Lord Ullin's Daughter

by Thomas Campbell

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What does 'the water-wraith was shrieking' mean in "Lord Ullin's Daughter"?

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"The water-wraith was shrieking" means that the waters of Lochgyle became tempest-tossed as Lord Ullin's daughter and her beloved attempt to cross the water. The storm is so fierce that it seems like a "wraith," or ghost, is crying out in anger in the water. In addition, the heavens look like faces are scowling, or frowning in anger. The water-wraith and the scowling heavens are examples of personification, as the water and heaven appear to have human-like qualities. The wraith in the water and the scowl of the heavens also portend the death of those crossing the water. It is almost as if nature itself is conspiring against Lord Ullin's daughter for going against her father and running away with the chieftain. In the end, she and her beloved become wraiths, or ghosts, themselves as they drown in the churning waters of the loch.

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This quote is part of a general description of the storm that is raging over the water which characterises how dangerous it was to go out on the ferry boat and to leave the safety of land. In this stanza, one of the key features is the way that the storm is personified, and this is certainly something that describing it as being the result of a "water-wraith" helps achieve:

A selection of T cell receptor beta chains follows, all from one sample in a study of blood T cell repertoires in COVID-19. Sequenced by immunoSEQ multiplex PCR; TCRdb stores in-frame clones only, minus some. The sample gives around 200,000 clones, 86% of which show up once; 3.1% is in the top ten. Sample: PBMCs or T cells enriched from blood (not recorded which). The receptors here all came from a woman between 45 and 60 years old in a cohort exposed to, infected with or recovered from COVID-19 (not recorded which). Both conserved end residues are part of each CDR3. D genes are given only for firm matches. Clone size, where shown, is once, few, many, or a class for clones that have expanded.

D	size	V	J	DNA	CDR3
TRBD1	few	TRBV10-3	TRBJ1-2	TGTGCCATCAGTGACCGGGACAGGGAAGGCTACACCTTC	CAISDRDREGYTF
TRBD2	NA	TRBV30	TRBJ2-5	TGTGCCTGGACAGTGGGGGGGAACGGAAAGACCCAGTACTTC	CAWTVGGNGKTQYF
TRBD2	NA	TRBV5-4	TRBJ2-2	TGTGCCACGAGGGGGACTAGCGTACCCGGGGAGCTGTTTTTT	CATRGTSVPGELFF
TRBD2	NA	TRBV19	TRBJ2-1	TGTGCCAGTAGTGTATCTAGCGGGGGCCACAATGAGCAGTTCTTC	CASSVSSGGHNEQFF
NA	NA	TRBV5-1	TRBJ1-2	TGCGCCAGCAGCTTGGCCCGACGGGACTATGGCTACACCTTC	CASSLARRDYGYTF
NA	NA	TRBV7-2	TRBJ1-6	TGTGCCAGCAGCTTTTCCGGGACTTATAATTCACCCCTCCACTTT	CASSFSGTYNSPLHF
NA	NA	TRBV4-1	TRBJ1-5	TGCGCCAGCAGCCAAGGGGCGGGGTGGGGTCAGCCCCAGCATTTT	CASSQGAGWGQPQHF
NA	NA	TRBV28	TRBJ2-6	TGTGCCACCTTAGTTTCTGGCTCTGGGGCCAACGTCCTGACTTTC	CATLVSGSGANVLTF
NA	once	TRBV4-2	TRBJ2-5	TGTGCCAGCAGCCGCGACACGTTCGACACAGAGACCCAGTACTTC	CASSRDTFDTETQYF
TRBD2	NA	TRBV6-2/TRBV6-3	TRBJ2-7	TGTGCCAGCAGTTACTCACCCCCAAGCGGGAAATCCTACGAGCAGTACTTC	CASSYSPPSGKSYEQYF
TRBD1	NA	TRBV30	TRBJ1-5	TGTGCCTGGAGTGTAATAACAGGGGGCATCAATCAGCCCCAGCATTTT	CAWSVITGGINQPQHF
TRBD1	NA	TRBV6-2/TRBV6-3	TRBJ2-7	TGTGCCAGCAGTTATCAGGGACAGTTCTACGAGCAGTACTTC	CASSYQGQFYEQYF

By this the storm grew loud apace,
The water-wraith was shrieking;
And in the scowl of heaven each face
Grew dark as they were speaking.

Note how heaven is given a "scowl" as it is imagined as some kind of angry person, paralleling in fact the anger of Lord Ullin at his daughter's elopement. The "water-wraith" helps convey the violence of the storm and its impact on the water, because not only does it help imagine a supernatural being causing the turmoil but it also conveys the intensity of the tempest through the picture of this water-wraith "shrieking," with the use of onomatopoeia here enacting the sound of the water as it is churned and whipped by the elements. What is key is that even though the storm is described to be so ferocious and so intense, Lord Ullin's daughter would gladly face that than the anger of her father.

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